Sorry, if you had READ my blog post, you would see, I am not Sue. I went to visit Sue as she is my friend. I have no bleeping button. Perhaps you should not allow your young granddaughters to watch the show. It’s National Geographic, not PBS.

      Like

    • Diane dimas says:

      Are you serious? If your a follower of the show then you should realize not everyone has the power of the Beep!!Have you ever heard of parental guidance? If your not sure of the content and its not marked explicit watch or listen to it first then decide to share with young’uns. Not everything in life is marked rated r or x… It’s called freedom of speech, perhaps you better keep blinders and ear plugs around cause honey the real world is where innocence is lost. Do you really think the beeps help? Kids these days are a lot smarter than your giving them credit for. Just saying…

      Liked by 1 person

  11. […] Oh gosh no, they are terrible up there with nothing but moist tundra to breed in. You can see more, including an airplane FULL of mosquitoes on my trip report up there to visit my friend Susan Aikens for her birthday. Kavik River Camp | Alaska, The Madness […]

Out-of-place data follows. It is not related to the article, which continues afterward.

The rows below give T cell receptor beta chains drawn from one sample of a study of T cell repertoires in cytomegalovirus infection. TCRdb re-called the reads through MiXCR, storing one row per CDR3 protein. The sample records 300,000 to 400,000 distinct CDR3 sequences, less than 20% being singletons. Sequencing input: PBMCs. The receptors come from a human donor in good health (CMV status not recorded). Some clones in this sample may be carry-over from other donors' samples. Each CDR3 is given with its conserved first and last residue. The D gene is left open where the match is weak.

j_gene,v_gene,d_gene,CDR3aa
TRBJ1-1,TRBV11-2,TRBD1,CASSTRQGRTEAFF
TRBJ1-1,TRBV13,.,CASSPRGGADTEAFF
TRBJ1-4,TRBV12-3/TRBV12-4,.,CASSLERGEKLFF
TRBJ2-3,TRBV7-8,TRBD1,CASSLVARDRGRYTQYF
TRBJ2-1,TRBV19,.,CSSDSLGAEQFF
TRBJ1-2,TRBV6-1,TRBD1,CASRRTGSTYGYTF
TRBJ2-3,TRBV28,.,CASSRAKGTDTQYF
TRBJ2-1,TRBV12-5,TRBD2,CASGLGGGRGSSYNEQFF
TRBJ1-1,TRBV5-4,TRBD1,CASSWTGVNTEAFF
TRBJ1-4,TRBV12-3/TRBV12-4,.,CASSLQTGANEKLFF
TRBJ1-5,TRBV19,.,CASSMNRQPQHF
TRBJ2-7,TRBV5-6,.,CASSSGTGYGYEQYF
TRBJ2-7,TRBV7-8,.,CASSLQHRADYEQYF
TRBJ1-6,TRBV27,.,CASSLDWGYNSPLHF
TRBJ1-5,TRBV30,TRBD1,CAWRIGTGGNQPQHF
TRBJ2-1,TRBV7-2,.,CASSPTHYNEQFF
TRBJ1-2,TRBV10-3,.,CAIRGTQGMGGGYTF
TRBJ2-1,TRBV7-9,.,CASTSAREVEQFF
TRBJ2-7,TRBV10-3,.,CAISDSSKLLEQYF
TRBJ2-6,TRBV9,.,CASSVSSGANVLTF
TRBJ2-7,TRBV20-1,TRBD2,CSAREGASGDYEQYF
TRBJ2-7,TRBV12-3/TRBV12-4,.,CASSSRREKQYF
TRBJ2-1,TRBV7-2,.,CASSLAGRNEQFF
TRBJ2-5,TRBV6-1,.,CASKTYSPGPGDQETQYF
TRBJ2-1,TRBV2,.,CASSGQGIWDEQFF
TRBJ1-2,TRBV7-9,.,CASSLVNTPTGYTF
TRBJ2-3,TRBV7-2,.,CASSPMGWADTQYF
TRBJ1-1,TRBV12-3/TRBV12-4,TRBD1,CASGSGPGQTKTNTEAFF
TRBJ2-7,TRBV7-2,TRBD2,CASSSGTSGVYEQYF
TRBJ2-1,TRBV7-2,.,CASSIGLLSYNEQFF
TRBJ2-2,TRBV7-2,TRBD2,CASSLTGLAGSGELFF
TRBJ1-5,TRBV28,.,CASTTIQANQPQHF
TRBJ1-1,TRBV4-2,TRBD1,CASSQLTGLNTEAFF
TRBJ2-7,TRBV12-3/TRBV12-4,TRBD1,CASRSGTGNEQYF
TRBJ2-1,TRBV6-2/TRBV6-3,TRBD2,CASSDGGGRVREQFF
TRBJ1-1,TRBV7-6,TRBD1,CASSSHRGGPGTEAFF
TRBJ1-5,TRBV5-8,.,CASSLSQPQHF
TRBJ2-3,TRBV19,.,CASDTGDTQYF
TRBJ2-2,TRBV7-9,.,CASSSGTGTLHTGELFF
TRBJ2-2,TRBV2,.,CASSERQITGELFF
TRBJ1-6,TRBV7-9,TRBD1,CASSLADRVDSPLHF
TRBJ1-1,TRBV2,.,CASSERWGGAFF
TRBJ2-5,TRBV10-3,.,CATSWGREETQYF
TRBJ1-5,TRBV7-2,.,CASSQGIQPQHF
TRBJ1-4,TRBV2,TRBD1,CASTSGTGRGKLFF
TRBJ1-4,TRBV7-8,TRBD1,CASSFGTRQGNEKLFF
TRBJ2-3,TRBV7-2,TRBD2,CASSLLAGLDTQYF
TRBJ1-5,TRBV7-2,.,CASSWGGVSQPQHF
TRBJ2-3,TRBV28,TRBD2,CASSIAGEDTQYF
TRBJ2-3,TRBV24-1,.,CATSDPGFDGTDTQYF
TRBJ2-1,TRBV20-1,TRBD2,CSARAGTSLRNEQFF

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  12. JACQUES ROUSSEL says:

    my name is jacques my wife an i watch the show and find that your a courageous lady and whish you luck

    Like

  13. Lori says:

    Hi, where can people help Sue with money??? It would help her get ahead with fuel and supplies. Please consider setting something up where we can send her money. I’m assuming the mailman doesn’t come out around there!

    Like

  14. paul lewis says:

    huge fan i spent two years at wainwright. alaska will never get out of blood. love to hunt and fish, i think about your life up there, sue i think you have found where eden is. if you need some supplies email what you need. paul from tn.

    Like

  15. Doug_K says: